Agricultural hardest hit by lack of rainfall
FRANKFORT, Ky. (May 24, 2012) — The Office of the State Climatologist and the Kentucky Energy and Environment Cabinet, in coordination with the Kentucky Drought Mitigation Team, are issuing a Level I drought declaration for three drought management areas (DMAs) in western Kentucky.
A Level I drought indicates moderate to severe drought conditions have developed primarily affecting soil moisture and vegetative health. Serious impacts to agricultural water needs, wildfire risk and other water-sensitive sectors can be expected in the designated areas.
Counties included in the Level I drought declaration:
• Purchase DMA: Ballard, Calloway, Carlisle, Fulton, Graves, Hickman, McCracken, Marshall
• Pennyrile DMA: Caldwell, Christian, Crittenden, Hopkins, Livingston, Lyon, Muhlenberg, Todd, Trigg
• Green River DMA: Daviess, Hancock, Henderson, McLean, Ohio, Union, Webster
These counties are experiencing widespread dryness with precipitation levels of only 30 to 60 percent of normal for the past three months.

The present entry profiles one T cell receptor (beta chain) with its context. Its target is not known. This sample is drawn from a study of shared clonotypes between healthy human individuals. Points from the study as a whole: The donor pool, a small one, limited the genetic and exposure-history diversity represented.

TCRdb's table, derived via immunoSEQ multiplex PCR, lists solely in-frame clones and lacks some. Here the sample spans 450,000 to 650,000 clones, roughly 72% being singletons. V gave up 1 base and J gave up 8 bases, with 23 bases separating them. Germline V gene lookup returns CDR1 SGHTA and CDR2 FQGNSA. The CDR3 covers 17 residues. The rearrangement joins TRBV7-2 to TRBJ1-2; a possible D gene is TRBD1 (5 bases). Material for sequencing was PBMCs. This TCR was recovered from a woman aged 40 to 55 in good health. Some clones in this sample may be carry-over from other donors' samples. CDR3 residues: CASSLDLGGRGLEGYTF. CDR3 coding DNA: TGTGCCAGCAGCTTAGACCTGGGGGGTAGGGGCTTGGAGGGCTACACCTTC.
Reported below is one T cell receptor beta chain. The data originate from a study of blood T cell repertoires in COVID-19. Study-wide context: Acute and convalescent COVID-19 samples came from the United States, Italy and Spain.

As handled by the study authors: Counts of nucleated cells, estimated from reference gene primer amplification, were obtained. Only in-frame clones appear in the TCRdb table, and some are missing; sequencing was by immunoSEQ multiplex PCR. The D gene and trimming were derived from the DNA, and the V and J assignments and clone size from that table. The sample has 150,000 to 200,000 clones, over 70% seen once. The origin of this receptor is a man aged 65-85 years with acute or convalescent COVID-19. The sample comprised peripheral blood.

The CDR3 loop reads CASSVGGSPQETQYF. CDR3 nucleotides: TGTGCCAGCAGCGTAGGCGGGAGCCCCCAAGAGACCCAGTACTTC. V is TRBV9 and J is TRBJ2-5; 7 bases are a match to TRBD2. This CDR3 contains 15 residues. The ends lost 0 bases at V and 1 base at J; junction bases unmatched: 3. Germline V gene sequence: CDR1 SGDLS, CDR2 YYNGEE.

The drought conditions are affecting agriculture in the declared areas, where pastures are browning out, hayfield yields are low, corn and soybeans have germinated slowly and livestock ponds are below normal levels for this time of year.
Hydrologic problems are also developing in the drought areas. Most notably, flows in the Tradewater River Basin at the U.S. Geological Survey gage at Olney have reached record lows for this time of year. Also, Rough River Lake, Nolin River Lake and Barren River Lake are 3 to 7 feet below summer pool stage. While these low lake levels are not likely to impact drinking water supplies obtained directly from the lakes, minimal dam releases during the summer could affect downstream water supplies as well as recreational activities on the lakes.
At this time, the National Weather Service’s Climate Prediction Center is indeterminate about summer drought conditions, said Chip Zimmer, environmental technologist at the Kentucky Division of Water.
“Short-term forecasts for the western Kentucky region call for dry weather and record heat,” said Zimmer. “The National Weather Service’s Climate Prediction Center is indeterminate about longer term summer drought conditions,” said Zimmer.
The Kentucky Drought Mitigation and Response Plan defines a tiered approach to classifying drought severity using multiple indicators to assess the intensity and location of developing drought. These indicators include the Drought Monitor, Palmer Drought Index, Crop Moisture Index, and precipitation and streamflow measurements.